Courtesy Photo

AutoCart allows farmers to operate a driverless grain cart tractor from the cab of the combine.

By Connie Sieh Groop

Special to the Farm Forum

While many companies have sought to provide autonomous systems to the farming community, this year marked the first such system running on a limited basis in the field.

AutoCart allows farmers to operate a driverless grain cart tractor from the cab of the combine.

“We have a limited release, roughly 10 to 12 systems, that are up and functioning this fall, trying to get through the weather challenges,” said Justin Heath, CEO of SmartAg. “We have some running in Ohio, Illinois, Iowa, Missouri, Nebraska, North Dakota and Manitoba.”

Launched at the Farm Progress Show this summer, AutoCart is the software system which monitors and controls an autonomous grain cart tractor. The app allows setting staging and unloading locations in a field, adjusting speed, monitoring locations, and commanding the grain cart to sync.

The SmartAg kit for AutoCart comes with an automation kit, hardware to connect machines to the cloud and tractor, the software and the overall farm, field and machinery platform for autonomous farming.

Heath said the system went through two beta tests last fall. The company wants to get more exposure in the field for the system and test the internal support.

“All the right pieces are in place for this, and we’re showing we are a real company and able to ship product,” Heath said. ”The product is working as advertised. If the systems run into technical gaps, we want to fix them before a broadscale commercial launch next year.”

The company started just shy of three years ago. It went from protype to a limited release in two and a half years.

The company will move into a new leased structure in Ames, Iowa, this fall so they can continue to add people and have room for assembly. The company has 19 employees on staff and plans to double those jobs in 2019. For efficiency’s sake, components are sourced from suppliers, with some assembly and all of the kitting done in-house. That lets the engineering team focus on the software platform the company is building.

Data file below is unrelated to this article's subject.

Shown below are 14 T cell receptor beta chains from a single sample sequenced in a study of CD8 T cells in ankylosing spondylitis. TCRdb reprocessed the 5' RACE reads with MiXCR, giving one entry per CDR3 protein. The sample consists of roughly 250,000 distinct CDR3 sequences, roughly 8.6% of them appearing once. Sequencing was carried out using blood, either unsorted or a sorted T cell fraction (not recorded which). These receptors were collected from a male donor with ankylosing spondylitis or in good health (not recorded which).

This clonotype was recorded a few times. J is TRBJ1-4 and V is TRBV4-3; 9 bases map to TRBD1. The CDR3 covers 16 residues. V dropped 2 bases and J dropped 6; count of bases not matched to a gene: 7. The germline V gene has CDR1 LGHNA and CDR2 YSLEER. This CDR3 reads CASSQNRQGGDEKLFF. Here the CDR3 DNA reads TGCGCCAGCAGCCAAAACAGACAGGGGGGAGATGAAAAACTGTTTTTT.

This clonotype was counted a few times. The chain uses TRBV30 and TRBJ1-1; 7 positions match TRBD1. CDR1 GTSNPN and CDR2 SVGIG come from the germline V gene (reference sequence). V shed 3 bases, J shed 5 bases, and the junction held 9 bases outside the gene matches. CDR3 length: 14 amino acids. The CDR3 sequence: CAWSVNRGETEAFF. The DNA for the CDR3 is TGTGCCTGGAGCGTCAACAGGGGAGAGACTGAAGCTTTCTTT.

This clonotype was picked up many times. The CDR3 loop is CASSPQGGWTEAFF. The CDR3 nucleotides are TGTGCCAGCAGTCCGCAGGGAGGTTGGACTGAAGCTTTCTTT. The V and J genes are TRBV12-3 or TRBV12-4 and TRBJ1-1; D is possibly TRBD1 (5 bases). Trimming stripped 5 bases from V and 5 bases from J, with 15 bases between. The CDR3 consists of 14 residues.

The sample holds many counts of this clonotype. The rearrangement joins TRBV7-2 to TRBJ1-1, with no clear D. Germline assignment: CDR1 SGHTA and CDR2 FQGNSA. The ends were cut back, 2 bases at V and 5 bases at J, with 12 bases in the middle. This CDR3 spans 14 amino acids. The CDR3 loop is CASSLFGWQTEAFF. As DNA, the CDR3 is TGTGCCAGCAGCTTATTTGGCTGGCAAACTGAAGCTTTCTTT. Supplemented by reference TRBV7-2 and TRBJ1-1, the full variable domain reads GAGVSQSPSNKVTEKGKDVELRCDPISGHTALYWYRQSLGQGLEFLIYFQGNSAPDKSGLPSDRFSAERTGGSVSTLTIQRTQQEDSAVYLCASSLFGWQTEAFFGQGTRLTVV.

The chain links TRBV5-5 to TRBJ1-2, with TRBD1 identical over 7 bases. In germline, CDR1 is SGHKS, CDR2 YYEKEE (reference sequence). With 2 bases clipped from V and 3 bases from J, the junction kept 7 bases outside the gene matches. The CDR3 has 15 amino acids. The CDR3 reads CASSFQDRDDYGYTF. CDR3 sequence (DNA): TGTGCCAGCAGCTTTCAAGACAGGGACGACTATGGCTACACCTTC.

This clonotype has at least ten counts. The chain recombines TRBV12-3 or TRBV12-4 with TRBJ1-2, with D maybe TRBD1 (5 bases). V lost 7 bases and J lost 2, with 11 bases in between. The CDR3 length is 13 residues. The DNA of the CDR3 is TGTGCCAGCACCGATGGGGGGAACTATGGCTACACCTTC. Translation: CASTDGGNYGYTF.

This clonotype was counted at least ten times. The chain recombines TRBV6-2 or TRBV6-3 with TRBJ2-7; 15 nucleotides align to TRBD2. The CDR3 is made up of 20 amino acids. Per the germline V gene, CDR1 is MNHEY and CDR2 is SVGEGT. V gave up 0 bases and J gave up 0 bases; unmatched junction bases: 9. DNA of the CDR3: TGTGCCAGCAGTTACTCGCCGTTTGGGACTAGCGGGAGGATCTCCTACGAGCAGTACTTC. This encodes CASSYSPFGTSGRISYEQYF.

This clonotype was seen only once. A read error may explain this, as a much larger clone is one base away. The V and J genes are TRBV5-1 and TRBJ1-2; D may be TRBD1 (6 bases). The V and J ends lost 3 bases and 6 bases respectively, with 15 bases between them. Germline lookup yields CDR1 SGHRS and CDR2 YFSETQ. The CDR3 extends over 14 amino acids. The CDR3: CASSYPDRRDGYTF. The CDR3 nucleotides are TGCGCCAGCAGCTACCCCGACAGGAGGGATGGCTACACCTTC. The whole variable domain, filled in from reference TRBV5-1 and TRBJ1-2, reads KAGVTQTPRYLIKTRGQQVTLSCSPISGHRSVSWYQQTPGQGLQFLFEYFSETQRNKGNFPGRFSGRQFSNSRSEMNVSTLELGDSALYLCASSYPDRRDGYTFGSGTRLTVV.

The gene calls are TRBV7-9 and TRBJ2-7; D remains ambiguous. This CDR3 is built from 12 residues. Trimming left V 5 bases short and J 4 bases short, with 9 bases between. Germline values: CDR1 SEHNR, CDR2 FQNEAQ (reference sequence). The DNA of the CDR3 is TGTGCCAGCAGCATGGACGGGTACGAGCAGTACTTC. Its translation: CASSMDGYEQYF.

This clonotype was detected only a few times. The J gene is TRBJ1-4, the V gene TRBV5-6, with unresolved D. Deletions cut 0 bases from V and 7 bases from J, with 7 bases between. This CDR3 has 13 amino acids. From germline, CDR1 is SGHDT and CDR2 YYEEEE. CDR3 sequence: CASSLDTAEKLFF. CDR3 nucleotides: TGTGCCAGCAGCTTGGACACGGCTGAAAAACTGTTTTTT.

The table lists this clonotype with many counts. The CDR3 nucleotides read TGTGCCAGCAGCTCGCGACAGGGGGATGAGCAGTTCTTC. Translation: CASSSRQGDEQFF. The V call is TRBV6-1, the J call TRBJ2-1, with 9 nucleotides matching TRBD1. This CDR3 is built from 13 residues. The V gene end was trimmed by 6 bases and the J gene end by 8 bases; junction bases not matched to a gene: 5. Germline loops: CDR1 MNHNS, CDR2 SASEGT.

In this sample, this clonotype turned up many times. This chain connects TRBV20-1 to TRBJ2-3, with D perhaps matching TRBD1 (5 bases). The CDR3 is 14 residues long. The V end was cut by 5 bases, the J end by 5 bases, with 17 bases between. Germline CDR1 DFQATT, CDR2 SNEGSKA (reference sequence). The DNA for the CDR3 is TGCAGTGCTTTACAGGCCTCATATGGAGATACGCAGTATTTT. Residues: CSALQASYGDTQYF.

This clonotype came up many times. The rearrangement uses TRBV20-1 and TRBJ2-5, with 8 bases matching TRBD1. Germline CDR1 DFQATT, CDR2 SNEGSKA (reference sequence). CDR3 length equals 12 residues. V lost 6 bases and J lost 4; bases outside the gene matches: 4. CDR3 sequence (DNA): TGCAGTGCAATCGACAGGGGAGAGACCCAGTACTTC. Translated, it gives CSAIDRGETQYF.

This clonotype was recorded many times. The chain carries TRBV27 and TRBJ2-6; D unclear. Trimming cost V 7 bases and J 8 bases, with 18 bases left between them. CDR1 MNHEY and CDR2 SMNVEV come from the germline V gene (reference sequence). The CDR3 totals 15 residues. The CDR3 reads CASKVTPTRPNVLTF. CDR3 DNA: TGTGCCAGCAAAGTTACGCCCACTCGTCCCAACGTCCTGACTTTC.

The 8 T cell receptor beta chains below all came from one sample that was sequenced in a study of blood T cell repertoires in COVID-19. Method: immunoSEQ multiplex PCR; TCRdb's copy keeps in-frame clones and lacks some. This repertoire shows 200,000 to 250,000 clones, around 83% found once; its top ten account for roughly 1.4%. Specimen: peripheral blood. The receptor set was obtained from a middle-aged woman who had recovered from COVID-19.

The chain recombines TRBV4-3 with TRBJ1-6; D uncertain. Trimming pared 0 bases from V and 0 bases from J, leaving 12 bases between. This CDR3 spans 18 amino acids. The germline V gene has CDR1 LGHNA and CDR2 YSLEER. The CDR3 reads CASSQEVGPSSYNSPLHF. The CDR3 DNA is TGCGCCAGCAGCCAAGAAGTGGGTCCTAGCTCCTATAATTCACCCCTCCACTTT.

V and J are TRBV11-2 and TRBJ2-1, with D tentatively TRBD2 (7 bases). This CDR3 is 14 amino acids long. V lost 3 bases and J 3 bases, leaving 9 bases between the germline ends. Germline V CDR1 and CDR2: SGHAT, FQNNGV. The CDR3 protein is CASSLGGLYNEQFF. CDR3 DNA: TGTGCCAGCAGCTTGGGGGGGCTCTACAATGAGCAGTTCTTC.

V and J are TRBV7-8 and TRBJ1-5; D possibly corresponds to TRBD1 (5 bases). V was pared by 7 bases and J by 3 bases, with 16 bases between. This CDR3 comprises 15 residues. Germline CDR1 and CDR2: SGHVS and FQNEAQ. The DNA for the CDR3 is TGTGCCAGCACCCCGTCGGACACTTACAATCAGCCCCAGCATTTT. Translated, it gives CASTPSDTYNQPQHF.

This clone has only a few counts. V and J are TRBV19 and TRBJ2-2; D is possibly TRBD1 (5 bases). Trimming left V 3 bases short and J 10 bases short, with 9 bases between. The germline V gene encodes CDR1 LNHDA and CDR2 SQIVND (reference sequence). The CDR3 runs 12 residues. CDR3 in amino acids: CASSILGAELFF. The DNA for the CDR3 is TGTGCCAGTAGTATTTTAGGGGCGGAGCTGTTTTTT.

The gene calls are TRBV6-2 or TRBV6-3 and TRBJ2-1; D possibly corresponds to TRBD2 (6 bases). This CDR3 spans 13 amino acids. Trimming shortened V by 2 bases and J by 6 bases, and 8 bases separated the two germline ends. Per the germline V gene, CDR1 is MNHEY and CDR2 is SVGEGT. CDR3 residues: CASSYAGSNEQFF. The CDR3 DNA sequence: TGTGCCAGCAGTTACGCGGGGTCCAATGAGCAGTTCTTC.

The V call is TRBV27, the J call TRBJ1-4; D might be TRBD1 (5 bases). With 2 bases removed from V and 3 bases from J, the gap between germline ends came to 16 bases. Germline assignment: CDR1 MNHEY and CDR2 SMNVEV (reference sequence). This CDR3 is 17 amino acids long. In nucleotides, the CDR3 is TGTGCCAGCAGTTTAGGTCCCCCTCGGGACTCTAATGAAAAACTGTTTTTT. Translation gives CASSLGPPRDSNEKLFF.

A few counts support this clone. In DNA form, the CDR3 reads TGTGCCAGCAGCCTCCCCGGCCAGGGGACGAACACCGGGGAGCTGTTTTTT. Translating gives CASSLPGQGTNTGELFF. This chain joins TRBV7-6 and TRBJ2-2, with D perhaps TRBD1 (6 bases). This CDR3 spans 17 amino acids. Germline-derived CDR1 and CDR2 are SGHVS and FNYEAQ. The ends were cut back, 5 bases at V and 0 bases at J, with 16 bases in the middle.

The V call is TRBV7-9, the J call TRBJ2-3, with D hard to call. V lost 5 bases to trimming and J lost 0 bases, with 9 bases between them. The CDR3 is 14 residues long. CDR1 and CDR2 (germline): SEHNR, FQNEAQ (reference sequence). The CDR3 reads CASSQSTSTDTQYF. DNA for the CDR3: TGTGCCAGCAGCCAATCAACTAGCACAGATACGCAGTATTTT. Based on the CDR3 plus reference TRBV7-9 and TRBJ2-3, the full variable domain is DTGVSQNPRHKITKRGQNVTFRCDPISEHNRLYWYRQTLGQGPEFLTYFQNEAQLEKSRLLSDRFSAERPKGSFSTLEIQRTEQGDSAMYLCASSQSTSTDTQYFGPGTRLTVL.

In a nutshell, the system is considered Level 4 supervised autonomy. The grain cart is driverless using a simple interface. In a traditional harvest setting, three people are needed. One to drive the combine, one the grain cart and one the truck. This system puts the control of the grain cart in the combine cab, leveraging that platform.

The technology is widely embraced across the demographics because of a labor scarcity. For a 58-year-old farmer with 3,000 acres to harvest, finding help can be a challenge. For the three or four weeks of harvest, some tap their 12-year-old son to drive grain cart. In other cases, they call on their 75-year-old mom. The driverless cart provides a simple, affordable solution for many in the ag community. The ballpark price range is $35,000 to $40,000. Many farmers want to see how it works for a year before they commit.

While the autonomous equipment will alleviate a problem with labor, the company plans to focus on other field issues, such as compaction. The next step is to likely provide an auto-till product and would scale that with more applications at the farm gate.

Auto sync is one aspect of the technology. Heath said, “We use our own proprietary syncing design and software. That allows us to control any web-enabled device from the combine, such as an iPad, which allows the grain cart tractor to follow a path through the fields, avoid obstacles and unload on the go. With a variety of communication methods, it knows where to be to unload.”

“This puts our flag in the sand and establishes us in the autonomous field,” Heath said. “By being a small company, we can innovate and change rapidly. That allows us to leap-frog ahead of the more established companies to explore the tech in other areas like planting and spraying.”

“We are excited to see what the future holds for ag and the doors that will be opened for ag producers,” Heath said.

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